Struts & Java Tips: Issue #2

A couple weeks ago I wrote a short essay on some of the things that I ran into while working with Java and Jakarta Struts. Because I didn’t know what else to call it, I jokingly referred to it as Issue #1. Well, a month and a half later I think I have enough to write issue #2. I should probably call it something more general like ‘Java Web Development Tips’ or something, but why change now?

First, I thought I’d touch on some of the interesting things that I’ve run into while working in the presentation layer which in my case is JSP. This week I needed to create a search form that enabled end users to sort and filter results based on a number of parameters. Without showing 1000 lines of code, one of the challenges when doing a form like this is maintaining the form state when doing filtering and sorting (because not all the fields are sortable and not all can be filtered) and the most common solution is to use hidden form fields. Struts includes a <html:hidden> tag that will automatically maintain state for you form, but it requires that you know all the names of all the fields up front when you’re writing your form. If you decide to add a sortable or filterable property later, you’d need to hardcode another hidden form field. Instead, I chose to use the JSTL forEach tag and the special ‘param’ scope to programatically create my hidden form fields:

<c:forEach var="p" items="${param}">
  <input type="hidden" name="${p.key}" value="${p.value}">

The non-intuitive part of this code in my mind is the param ‘scope’, which (if you mess around with it a bit) is a HashMap derived from the getParameterMap() method of the ServletRequest interface. The forEach tag iterates over each parameter, which results in a Map.Entry; the Map.Entry provides JavaBean style accessors for key and value, which I can then use to create the hidden form fields.

The Action class that backs the search form uses an ActionForm to collect the data and then copies the data from the ActionForm bean to a bean made specifically for use with the search DAO. That code looks something like this:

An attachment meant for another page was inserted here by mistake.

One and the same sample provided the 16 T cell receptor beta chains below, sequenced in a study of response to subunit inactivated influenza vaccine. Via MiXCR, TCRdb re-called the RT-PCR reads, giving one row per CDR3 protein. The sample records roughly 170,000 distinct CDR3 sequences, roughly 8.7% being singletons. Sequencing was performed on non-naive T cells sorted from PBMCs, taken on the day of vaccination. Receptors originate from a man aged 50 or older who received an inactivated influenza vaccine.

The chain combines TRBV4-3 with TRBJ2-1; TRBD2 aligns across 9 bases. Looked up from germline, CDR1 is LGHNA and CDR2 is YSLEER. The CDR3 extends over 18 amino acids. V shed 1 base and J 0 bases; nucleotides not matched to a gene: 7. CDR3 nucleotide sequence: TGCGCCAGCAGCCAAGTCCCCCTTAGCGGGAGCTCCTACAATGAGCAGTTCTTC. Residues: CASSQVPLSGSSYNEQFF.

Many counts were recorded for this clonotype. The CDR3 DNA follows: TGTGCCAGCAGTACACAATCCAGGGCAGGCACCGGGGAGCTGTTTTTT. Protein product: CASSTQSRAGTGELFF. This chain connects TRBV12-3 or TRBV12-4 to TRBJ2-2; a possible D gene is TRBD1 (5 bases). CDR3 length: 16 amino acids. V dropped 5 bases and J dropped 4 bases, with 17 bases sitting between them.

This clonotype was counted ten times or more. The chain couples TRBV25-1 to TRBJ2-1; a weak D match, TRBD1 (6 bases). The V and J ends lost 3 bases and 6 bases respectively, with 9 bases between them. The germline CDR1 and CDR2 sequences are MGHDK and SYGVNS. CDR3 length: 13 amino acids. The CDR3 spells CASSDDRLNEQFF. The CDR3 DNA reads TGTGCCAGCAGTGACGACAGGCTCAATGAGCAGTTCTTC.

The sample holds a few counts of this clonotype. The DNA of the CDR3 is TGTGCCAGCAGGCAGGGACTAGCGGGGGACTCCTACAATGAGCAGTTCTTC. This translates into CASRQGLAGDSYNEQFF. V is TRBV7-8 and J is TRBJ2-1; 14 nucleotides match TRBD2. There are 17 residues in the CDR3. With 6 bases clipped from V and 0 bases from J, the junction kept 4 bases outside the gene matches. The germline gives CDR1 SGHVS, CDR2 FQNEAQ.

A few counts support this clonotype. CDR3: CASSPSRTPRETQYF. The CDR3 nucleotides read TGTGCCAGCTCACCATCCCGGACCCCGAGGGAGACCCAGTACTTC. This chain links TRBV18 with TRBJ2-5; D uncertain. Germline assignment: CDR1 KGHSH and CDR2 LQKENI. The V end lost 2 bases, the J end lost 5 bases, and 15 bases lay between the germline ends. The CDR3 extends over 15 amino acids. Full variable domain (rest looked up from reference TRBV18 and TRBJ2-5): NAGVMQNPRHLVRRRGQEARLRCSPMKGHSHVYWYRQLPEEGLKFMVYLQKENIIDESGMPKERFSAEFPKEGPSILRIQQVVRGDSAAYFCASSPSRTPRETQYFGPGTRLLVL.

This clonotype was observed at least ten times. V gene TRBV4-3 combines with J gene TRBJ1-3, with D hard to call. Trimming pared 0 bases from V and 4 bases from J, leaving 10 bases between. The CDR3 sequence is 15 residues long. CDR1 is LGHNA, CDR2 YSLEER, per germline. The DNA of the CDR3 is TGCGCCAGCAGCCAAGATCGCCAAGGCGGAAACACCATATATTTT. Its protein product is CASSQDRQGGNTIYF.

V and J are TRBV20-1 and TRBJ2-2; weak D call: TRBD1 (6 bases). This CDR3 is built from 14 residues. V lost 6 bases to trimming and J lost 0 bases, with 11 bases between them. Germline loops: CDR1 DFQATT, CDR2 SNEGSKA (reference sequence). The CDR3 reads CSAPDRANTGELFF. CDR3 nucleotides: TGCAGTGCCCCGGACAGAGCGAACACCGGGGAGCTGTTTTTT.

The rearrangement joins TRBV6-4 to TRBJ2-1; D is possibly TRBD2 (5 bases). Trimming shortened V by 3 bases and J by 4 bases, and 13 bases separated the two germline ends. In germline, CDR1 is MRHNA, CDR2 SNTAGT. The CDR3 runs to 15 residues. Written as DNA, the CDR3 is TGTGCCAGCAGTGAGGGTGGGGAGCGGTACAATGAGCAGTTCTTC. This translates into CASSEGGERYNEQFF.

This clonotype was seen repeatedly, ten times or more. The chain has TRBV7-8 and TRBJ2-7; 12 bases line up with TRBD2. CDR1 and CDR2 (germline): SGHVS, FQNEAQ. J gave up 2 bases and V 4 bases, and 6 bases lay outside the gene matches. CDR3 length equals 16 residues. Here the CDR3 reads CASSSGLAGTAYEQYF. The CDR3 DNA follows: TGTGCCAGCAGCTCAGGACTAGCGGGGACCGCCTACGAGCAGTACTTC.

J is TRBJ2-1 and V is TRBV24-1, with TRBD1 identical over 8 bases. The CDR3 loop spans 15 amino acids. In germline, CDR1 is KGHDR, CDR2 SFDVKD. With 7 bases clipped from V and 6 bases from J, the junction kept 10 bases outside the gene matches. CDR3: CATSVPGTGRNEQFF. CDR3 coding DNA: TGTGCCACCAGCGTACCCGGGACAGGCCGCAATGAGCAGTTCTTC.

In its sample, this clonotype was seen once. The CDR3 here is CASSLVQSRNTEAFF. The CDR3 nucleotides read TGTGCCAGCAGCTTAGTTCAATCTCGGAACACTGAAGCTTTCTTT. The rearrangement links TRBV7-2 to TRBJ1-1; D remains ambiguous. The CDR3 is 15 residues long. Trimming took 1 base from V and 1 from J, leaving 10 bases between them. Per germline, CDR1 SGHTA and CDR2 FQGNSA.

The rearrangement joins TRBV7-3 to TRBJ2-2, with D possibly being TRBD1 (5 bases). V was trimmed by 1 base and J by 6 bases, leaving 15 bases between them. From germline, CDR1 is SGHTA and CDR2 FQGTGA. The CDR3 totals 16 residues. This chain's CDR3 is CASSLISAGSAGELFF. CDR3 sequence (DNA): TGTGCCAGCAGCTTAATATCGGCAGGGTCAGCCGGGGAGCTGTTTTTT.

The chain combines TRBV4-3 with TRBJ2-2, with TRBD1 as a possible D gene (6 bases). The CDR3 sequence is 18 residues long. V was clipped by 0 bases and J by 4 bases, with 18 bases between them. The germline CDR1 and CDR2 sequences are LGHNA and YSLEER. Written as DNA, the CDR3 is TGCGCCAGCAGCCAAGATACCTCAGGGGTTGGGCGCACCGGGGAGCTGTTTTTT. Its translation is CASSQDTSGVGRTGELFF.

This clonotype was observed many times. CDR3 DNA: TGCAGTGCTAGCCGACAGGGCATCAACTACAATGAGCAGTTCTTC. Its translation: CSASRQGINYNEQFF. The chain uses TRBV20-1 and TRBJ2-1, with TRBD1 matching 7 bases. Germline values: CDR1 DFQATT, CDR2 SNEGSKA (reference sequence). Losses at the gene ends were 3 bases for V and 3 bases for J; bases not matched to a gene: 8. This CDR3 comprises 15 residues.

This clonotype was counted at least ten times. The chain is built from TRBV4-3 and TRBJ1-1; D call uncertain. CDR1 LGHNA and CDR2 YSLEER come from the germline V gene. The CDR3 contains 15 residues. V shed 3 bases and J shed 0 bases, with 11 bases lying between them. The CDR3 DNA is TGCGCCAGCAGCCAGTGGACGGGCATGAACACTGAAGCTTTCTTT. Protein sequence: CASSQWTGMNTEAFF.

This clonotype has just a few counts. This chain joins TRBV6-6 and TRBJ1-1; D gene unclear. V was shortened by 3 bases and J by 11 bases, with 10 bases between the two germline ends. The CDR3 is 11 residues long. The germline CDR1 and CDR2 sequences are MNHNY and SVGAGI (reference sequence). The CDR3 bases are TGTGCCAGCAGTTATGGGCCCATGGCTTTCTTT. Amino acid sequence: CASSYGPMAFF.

public ActionForward execute(ActionMapping m, ActionForm f, HttpServletRequest req, HttpServletResponse res)
throws Exception {
// get the data posted from the form
SearchOrdersForm input = (SearchOrdersForm)f;
// bean coupled w/ the search DAO
ManagerSearchParams sp = new ManagerSearchParams();
// copy the properties from the form to the searchparams bean
// using the BeanUtils class
BeanUtils.copyProperties(sp, input);
// perform the search (in this case we're looking for orders
Collection orders = OrderDAO.findOrders(sp);
// push the collection to the jsp
request.setAttribute("orders", orders);

I’m not sure if there is a pattern in this or not, but the coupling of the ManagerSearchParams bean with the OrderDAO in the above example turned out (at least so far) to be very useful. Another part of the application required that I retrieve orders from persistent storage (in this case Hibernate & SQL Server) by date (ie: I needed to find all orders between date1 and date2). Instead of writing a new method on the DAO (ie: OrderDAO.searchbyDate()), the ManagerSearchParams bean already had start & end date properties. I simply created a new instance of the ManagerSearchParams bean, populated the startdate and enddate properties, and then fired the findOrders() method on the OrderDAO class.

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